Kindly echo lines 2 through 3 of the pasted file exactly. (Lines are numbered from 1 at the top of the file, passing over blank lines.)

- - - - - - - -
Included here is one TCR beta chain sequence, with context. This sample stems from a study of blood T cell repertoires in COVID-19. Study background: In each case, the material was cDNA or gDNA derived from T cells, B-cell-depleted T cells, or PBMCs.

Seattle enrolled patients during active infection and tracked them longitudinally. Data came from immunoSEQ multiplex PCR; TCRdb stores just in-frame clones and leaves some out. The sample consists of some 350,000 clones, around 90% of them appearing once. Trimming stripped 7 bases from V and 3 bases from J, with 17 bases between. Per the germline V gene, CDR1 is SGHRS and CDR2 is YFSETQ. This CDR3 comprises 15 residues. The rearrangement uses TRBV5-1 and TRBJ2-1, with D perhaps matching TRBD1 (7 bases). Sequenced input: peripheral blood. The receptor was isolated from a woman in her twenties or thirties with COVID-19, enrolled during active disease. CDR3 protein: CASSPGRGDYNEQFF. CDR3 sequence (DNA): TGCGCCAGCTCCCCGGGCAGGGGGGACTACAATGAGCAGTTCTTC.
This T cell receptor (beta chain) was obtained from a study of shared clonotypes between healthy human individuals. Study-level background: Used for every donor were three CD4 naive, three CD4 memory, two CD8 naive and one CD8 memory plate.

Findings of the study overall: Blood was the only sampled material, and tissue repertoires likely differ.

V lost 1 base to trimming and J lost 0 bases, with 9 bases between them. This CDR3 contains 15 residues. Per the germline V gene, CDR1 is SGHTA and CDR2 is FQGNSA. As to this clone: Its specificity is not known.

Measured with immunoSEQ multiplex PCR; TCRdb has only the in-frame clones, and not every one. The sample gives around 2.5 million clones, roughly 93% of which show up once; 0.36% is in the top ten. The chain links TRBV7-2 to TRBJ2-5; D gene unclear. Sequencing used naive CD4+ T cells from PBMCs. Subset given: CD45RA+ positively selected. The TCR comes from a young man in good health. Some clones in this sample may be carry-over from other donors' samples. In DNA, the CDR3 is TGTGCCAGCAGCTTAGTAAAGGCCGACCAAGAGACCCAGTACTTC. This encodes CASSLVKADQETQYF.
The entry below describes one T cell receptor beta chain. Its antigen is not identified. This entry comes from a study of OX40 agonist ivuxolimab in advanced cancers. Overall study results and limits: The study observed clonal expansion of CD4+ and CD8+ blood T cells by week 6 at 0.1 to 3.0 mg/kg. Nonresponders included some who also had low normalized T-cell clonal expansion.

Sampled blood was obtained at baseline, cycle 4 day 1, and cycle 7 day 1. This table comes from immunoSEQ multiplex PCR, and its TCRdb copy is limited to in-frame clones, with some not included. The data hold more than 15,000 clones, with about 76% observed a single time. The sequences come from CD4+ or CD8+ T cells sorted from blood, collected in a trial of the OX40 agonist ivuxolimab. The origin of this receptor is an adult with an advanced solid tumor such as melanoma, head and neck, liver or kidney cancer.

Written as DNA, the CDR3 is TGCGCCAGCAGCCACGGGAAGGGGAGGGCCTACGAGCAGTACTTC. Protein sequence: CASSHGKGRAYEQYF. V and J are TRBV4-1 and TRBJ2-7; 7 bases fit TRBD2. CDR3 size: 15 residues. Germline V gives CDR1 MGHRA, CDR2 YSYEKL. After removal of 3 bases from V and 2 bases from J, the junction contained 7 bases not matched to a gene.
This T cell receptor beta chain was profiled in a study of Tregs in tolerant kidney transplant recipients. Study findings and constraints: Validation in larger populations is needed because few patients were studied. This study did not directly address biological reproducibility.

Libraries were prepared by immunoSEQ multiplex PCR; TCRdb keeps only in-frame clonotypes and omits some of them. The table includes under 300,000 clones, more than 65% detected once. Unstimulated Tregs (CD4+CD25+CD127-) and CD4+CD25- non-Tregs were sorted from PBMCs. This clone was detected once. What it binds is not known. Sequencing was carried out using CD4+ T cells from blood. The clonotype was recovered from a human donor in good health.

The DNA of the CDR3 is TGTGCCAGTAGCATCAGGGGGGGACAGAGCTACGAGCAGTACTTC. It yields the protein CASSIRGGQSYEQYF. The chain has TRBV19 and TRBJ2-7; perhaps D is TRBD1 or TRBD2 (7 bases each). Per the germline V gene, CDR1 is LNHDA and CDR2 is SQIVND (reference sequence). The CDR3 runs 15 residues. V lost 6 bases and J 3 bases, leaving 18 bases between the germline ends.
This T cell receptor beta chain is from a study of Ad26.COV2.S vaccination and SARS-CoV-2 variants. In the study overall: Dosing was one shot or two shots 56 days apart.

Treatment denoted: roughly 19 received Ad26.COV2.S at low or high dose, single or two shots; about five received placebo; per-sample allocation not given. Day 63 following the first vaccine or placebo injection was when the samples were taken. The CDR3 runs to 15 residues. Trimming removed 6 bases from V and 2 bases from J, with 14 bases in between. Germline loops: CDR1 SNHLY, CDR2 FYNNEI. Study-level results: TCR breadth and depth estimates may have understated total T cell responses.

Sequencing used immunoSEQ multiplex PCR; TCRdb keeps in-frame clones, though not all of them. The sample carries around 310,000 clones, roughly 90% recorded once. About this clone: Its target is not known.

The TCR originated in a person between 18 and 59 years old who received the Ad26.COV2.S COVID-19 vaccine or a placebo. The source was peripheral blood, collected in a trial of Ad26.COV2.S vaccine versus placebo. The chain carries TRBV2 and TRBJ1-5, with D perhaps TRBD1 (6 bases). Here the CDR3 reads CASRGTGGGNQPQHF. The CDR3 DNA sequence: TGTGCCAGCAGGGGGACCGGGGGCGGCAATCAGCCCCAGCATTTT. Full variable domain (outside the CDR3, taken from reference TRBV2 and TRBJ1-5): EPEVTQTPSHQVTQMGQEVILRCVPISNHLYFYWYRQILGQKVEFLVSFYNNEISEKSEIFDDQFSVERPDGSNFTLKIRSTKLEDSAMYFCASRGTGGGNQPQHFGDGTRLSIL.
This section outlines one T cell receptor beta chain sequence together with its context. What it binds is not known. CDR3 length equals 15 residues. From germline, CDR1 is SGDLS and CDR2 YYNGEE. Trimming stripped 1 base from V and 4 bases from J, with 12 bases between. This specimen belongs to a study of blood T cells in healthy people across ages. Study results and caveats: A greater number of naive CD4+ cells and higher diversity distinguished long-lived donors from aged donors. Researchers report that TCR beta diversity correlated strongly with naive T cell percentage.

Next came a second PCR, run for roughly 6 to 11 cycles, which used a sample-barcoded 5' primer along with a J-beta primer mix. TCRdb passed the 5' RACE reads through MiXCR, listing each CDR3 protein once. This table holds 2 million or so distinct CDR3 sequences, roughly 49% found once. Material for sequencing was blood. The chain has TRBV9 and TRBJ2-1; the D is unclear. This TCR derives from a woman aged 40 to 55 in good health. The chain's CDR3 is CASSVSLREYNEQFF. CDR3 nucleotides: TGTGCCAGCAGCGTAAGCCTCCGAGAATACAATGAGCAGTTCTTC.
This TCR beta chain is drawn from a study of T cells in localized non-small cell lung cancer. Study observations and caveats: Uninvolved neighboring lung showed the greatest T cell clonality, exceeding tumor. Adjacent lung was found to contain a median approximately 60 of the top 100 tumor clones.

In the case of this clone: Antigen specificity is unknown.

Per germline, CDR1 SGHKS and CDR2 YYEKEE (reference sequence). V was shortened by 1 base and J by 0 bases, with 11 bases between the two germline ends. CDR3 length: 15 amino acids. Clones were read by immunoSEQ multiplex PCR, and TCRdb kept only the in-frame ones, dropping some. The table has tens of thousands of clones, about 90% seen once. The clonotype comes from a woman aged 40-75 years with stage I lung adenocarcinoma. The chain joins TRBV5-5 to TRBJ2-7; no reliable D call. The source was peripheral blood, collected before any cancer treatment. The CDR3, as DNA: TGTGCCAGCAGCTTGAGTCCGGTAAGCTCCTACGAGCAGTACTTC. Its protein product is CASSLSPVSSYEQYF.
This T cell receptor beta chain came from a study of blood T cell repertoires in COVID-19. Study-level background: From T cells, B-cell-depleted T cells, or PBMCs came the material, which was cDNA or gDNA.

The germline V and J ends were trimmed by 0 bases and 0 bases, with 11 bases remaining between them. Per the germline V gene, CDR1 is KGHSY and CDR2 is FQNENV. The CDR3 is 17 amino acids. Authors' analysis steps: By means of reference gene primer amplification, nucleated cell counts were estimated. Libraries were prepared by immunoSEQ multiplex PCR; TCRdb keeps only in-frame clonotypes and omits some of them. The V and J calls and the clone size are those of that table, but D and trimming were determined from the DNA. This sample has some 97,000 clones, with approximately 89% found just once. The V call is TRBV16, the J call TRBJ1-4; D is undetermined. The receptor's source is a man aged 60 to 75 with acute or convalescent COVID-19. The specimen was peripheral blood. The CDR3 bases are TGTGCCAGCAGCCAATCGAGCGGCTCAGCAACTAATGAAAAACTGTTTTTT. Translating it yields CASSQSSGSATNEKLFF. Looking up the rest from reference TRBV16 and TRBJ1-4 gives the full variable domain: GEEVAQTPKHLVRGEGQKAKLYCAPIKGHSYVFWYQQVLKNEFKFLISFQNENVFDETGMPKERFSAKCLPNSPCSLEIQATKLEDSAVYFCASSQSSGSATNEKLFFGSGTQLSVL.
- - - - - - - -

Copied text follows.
Seattle enrolled patients during active infection and tracked them longitudinally. Data came from immunoSEQ multiplex PCR; TCRdb stores just in-frame clones and leaves some out. The sample consists of some 350,000 clones, around 90% of them appearing once. Trimming stripped 7 bases from V and 3 bases from J, with 17 bases between. Per the germline V gene, CDR1 is SGHRS and CDR2 is YFSETQ. This CDR3 comprises 15 residues. The rearrangement uses TRBV5-1 and TRBJ2-1, with D perhaps matching TRBD1 (7 bases). Sequenced input: peripheral blood. The receptor was isolated from a woman in her twenties or thirties with COVID-19, enrolled during active disease. CDR3 protein: CASSPGRGDYNEQFF. CDR3 sequence (DNA): TGCGCCAGCTCCCCGGGCAGGGGGGACTACAATGAGCAGTTCTTC.
This T cell receptor (beta chain) was obtained from a study of shared clonotypes between healthy human individuals. Study-level background: Used for every donor were three CD4 naive, three CD4 memory, two CD8 naive and one CD8 memory plate.